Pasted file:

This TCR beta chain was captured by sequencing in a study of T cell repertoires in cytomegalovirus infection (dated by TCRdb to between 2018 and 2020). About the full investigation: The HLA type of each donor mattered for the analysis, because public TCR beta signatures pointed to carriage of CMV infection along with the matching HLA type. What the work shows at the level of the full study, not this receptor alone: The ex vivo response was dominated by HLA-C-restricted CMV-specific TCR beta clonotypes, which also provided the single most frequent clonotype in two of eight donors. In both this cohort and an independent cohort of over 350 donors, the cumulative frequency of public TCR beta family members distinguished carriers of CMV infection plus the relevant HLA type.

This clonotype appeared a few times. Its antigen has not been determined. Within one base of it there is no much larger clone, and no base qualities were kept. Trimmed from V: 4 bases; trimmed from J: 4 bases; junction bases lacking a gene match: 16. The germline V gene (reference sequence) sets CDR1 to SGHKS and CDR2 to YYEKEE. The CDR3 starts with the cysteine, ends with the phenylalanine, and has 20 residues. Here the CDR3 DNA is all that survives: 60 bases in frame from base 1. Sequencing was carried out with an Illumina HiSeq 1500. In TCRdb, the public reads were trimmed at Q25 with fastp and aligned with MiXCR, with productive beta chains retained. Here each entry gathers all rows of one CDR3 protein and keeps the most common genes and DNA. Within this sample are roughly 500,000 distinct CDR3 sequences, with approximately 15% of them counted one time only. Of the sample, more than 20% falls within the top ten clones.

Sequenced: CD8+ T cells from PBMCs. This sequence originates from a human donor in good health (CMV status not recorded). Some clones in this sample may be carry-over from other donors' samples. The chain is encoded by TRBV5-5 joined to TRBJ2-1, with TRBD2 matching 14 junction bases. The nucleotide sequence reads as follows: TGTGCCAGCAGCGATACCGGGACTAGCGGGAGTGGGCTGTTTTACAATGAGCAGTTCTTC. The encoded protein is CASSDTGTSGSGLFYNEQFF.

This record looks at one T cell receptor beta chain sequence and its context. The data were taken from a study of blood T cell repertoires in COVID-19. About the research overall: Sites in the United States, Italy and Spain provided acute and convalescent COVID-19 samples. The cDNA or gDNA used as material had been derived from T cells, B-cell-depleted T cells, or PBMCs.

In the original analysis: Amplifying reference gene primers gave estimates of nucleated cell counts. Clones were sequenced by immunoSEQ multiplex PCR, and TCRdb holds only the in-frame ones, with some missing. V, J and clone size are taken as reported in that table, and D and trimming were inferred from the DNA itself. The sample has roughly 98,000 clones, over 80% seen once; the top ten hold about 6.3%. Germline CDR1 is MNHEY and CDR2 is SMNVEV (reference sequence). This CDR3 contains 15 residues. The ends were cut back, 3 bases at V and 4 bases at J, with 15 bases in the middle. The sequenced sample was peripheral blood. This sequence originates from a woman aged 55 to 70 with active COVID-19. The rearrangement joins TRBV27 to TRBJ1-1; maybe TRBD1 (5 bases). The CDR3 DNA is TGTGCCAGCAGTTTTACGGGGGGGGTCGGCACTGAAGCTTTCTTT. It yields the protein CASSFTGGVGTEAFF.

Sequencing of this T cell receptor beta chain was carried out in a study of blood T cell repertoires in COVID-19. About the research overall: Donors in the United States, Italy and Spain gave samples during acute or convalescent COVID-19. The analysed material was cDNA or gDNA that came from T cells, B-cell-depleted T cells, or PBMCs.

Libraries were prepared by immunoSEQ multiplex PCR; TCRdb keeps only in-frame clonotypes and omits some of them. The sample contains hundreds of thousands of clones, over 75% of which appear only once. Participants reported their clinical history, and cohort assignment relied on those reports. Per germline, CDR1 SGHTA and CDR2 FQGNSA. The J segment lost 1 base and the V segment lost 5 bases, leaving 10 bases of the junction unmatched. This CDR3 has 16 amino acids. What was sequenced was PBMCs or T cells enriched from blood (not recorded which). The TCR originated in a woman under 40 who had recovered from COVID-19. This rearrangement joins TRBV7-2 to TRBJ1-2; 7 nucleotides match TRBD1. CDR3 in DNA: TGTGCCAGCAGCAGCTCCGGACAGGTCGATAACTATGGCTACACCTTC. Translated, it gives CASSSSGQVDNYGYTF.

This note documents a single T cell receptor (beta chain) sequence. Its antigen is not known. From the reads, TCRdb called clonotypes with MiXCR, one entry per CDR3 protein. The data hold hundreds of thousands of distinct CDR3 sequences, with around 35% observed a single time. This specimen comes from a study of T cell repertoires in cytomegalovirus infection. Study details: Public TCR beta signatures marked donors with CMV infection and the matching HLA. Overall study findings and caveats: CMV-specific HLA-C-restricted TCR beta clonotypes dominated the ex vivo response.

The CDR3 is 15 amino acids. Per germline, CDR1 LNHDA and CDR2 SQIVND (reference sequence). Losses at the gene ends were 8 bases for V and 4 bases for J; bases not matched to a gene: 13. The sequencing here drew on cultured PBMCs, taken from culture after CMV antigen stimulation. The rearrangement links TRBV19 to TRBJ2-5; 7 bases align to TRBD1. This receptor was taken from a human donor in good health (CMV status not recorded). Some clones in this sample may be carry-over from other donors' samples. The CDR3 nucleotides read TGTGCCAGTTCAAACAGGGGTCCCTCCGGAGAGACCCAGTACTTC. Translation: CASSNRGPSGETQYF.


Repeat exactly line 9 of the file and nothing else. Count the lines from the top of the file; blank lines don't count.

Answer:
The CDR3 is 15 amino acids. Per germline, CDR1 LNHDA and CDR2 SQIVND (reference sequence). Losses at the gene ends were 8 bases for V and 4 bases for J; bases not matched to a gene: 13. The sequencing here drew on cultured PBMCs, taken from culture after CMV antigen stimulation. The rearrangement links TRBV19 to TRBJ2-5; 7 bases align to TRBD1. This receptor was taken from a human donor in good health (CMV status not recorded). Some clones in this sample may be carry-over from other donors' samples. The CDR3 nucleotides read TGTGCCAGTTCAAACAGGGGTCCCTCCGGAGAGACCCAGTACTTC. Translation: CASSNRGPSGETQYF.